# Multiplicative properties

The multiplicative properties of commutativity, distributivity, and associativity form a powerful mathematical idea in multiplication and division. The properties equip students with a conceptual framework for selecting and using appropriate, flexible, efficient solution strategies.

## Multiplicative properties

The multiplicative properties of commutativity, associativity, and distributivity guide the manipulation of multiplicative expressions and selection of strategies used to make calculations and solve problems for multiplication and division. The idea grows in sophistication from modelling the commutative property of multiplication in the early years to generalising the commutative, distributive, associative properties as algebraic laws and applying them to manipulate and solve algebraic equations in secondary. A deep understanding of the multiplicative properties equip students with a conceptual framework for selecting and using appropriate, flexible, efficient solution strategies.

Recognising that multiplication and division are related, yet the same properties and principles do not apply to both is vital. Students need to learn that commutative and associative properties apply to multiplication but not division and be able to reason as to why.

#### Multiplication & Division

The multiplicative properties of commutativity, distributivity and associativity are powerful mathematical ideas in multiplication and division.
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## Commutative property of multiplication

The order in which numbers are multiplied does not affect the product.

Encountering the Commutative property of multiplication when making and describing arrays and rotating them a quarter turn empowers students with the realisation that they can use one multiplication fact to reveal other facts. Students recognise that they can turn multiplication facts around without changing the product. When they know that $4 \times 6 = 24$, they know that $6 \times 4 = 24$ and therefore $4 \times 6 = 6 \times 4$.

## Associative property of multiplication

The multiplication of a set of numbers gives the same product no matter how the numbers are grouped.

Building different rectangular arrays for the same number provides experiences through which students can identify factors and encounter the Associative property. Representing 12 as 1 row of 12, transforming it into 2 rows of 6 and then into 4 rows of 3 reveals the link between rearranging numbers and factors. Manipulating arrays to model related multiples reveals the power of the Associative property. When investigating relationships between multiplication facts for related multiples students use strategies like repeated doubling and halving. They learn that they can multiply by a number by multiplying by each of its factors, e.g. $7 \times 6 = 7 \times 3 \times 2$, or double 21.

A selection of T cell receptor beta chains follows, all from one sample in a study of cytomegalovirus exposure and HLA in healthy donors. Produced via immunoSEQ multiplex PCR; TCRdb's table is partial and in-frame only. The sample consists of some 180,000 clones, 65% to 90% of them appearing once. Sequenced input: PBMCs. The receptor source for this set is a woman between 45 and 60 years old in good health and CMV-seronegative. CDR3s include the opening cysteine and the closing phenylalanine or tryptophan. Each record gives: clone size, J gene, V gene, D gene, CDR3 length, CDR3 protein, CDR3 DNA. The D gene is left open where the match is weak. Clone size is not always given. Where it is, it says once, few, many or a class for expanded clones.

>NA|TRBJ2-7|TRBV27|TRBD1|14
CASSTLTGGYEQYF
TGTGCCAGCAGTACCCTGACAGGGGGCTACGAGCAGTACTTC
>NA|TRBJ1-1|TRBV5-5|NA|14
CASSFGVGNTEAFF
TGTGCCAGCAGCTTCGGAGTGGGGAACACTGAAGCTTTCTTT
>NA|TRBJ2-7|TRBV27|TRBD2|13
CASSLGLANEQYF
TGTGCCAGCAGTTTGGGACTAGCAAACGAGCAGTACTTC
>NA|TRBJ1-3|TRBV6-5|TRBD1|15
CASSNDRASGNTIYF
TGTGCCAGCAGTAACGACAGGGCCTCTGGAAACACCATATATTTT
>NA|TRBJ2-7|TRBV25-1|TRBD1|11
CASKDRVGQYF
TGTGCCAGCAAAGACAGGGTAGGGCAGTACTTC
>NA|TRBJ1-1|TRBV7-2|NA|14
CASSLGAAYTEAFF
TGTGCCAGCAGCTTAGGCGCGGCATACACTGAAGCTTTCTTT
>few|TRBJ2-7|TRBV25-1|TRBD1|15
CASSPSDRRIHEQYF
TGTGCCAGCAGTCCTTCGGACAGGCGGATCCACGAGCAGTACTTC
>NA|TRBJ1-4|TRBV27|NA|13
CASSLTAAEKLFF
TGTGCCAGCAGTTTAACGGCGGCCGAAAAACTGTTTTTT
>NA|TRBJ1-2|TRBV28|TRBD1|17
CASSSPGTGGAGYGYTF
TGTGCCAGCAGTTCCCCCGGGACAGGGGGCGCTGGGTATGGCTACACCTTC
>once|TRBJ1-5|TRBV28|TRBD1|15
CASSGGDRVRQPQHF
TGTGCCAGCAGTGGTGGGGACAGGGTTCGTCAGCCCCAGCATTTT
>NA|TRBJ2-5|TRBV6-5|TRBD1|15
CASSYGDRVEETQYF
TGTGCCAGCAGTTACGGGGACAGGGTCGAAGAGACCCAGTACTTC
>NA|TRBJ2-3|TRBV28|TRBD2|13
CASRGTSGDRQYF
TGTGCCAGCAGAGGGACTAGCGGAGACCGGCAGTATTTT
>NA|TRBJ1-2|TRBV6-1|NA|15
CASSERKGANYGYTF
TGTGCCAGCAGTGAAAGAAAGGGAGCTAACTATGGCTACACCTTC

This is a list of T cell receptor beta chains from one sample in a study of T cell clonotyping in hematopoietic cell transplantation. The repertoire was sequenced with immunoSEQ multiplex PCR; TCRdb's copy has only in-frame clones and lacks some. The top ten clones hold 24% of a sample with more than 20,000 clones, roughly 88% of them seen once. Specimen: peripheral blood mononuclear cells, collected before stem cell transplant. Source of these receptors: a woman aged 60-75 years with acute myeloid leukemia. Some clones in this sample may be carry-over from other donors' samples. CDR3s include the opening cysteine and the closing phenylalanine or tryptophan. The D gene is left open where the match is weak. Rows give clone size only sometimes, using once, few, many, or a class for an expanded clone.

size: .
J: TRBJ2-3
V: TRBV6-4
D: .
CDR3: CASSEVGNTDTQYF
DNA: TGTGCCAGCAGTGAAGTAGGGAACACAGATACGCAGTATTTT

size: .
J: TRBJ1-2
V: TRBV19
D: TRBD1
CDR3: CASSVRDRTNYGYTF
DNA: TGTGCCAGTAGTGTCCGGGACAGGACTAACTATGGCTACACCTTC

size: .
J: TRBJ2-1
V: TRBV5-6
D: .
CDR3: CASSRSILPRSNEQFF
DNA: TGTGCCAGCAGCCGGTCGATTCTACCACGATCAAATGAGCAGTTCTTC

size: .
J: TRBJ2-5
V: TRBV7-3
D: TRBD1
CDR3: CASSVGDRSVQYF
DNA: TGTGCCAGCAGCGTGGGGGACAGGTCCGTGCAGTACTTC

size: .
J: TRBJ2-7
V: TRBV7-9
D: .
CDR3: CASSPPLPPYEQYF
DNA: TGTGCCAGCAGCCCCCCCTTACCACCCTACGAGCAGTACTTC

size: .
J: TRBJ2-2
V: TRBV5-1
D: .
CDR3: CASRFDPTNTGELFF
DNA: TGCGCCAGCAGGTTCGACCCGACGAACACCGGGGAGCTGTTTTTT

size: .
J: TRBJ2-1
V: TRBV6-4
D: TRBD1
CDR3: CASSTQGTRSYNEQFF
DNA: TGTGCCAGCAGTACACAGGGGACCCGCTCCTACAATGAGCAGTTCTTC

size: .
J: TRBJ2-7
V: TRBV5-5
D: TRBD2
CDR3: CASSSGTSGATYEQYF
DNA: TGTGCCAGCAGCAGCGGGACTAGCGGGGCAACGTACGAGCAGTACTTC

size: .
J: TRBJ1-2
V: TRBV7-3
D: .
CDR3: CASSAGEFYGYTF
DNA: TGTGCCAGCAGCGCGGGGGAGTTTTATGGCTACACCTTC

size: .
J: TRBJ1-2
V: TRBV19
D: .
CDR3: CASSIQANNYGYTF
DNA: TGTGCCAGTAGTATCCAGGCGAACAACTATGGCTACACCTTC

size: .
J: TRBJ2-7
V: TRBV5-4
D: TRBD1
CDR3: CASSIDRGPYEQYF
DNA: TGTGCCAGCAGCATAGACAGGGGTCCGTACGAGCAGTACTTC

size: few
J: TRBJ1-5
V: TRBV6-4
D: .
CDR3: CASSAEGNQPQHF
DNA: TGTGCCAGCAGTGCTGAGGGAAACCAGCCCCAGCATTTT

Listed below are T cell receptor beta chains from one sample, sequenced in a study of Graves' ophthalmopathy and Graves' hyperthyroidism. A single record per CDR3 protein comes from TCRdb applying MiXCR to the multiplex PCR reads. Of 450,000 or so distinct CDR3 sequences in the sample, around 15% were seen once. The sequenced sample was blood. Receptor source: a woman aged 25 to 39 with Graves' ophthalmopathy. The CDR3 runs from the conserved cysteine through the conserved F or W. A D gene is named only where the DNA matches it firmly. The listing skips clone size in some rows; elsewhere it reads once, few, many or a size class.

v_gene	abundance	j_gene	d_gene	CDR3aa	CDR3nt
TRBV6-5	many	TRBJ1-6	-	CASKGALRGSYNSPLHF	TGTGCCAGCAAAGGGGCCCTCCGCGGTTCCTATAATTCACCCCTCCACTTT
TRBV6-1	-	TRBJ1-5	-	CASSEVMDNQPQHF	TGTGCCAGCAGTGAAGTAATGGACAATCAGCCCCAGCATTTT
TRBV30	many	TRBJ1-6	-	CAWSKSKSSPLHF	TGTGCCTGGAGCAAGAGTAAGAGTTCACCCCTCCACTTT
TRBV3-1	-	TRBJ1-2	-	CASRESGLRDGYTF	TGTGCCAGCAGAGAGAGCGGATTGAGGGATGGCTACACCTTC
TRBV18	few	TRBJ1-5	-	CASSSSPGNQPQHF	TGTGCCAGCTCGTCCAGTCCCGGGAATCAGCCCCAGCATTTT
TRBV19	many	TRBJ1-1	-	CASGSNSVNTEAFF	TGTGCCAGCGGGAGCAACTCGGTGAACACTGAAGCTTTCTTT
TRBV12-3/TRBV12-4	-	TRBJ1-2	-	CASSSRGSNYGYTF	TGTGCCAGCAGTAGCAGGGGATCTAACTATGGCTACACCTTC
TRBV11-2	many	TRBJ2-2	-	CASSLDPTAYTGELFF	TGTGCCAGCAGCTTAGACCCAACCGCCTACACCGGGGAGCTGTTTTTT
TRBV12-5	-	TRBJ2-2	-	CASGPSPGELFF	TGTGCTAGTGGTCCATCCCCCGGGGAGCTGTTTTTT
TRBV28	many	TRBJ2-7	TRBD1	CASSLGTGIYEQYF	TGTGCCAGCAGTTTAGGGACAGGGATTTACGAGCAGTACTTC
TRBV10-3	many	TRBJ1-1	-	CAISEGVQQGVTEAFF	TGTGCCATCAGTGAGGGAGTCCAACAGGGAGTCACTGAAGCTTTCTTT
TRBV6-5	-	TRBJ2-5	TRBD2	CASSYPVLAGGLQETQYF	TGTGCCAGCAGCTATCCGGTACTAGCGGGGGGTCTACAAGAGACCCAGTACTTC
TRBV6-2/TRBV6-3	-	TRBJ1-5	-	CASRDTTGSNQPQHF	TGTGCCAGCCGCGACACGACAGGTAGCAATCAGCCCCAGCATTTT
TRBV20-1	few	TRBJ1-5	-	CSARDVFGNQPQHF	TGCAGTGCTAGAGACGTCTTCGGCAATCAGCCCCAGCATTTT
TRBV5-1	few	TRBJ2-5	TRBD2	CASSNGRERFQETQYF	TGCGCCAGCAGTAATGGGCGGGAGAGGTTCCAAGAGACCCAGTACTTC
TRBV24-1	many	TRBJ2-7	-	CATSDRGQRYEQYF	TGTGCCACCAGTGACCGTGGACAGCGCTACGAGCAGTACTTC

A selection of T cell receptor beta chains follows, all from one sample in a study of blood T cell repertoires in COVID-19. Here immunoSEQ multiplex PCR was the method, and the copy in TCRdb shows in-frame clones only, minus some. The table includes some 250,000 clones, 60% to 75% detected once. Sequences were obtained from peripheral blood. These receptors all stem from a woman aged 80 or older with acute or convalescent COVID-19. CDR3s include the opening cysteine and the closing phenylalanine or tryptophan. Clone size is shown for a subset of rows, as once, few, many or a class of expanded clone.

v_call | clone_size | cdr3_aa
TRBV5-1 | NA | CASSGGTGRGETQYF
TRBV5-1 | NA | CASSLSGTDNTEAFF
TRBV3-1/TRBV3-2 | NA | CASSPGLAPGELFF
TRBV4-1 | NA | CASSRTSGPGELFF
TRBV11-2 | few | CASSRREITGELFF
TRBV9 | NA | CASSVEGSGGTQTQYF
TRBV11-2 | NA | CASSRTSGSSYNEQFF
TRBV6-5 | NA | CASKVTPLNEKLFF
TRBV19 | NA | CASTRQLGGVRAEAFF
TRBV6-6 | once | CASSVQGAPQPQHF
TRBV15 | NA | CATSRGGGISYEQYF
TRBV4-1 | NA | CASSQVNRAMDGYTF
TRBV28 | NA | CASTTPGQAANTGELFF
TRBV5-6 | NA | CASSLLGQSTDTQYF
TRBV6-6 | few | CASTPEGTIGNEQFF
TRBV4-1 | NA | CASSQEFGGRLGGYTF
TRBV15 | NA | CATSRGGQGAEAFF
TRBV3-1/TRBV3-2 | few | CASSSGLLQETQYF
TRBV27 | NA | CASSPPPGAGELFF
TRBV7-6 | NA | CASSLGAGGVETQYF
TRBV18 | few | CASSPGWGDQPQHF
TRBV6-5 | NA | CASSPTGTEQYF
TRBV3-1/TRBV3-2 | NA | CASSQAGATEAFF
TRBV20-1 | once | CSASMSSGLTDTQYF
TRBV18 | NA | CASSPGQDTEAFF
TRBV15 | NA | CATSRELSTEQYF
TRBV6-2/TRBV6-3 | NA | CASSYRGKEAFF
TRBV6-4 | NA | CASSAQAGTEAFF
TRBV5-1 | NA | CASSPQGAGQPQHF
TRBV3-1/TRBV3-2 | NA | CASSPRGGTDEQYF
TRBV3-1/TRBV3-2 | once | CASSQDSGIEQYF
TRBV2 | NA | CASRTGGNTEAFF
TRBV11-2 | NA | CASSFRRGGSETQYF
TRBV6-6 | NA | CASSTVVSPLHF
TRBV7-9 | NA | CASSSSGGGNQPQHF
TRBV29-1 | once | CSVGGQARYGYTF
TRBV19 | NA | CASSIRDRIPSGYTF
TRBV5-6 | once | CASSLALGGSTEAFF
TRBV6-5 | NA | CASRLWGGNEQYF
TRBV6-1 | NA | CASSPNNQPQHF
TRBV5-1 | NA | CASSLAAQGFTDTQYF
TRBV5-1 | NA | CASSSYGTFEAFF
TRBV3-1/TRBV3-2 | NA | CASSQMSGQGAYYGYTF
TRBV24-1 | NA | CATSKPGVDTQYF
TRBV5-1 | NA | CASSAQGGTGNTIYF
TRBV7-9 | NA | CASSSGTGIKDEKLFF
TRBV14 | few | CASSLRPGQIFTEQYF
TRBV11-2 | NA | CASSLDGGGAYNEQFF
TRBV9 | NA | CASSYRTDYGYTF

By creating, confirming or completing equivalent multiplication number sentences students generalise the levelling principle of multiplication: to maintain equivalence we apply the inverse operation using the same factor to each number. For division, they generalise the constant quotient principle: to maintain the same quotient we apply the same operation using the same factor.

The associative property can be applied to multiplying larger numbers, by breaking numbers into multiplicative parts. Students learn to apply the associative property to multiply multiples of 10, 100, 1000 by using place value to factorise, and to express composite numbers as products of their prime factors and use the associative property to rearrange and simplify calculations.

## Distributive property of multiplication and division

Factors can be partitioned and distributed to make partial products. The partial products are then added together to find the original total of the multiplication.

Partitioning arrays when building multiples and establishing multiplication facts signposts the Distributive property. Students learn that the next multiple is revealed by adding one more row or column to the array. They use this idea as a strategy with the facts they know to find facts they don’t know. For example, if $2 \times 6 = 12$, then $3 \times 6 = 12$ plus one more group of 6. Therefore $3 \times 6 = 2 \times 6 + 1 \times 6$. Students learn that they can multiply each part by the same number and then combine the results. As new multiplication facts are introduced, students recognise that they can subtract one result from the other to reveal facts like the multiples for 9.

The distributive property can be applied to multiply and divide multi-digit numbers by partitioning in standard form, multiplying or dividing each part, and then combining the results. This develops the foundation for introducing and understanding multiplication and division algorithms. Students apply the distributive property as a strategy and record their thinking using diagrams and models such as the Area Model to record partial products. These models are then transformed into algorithms with understanding.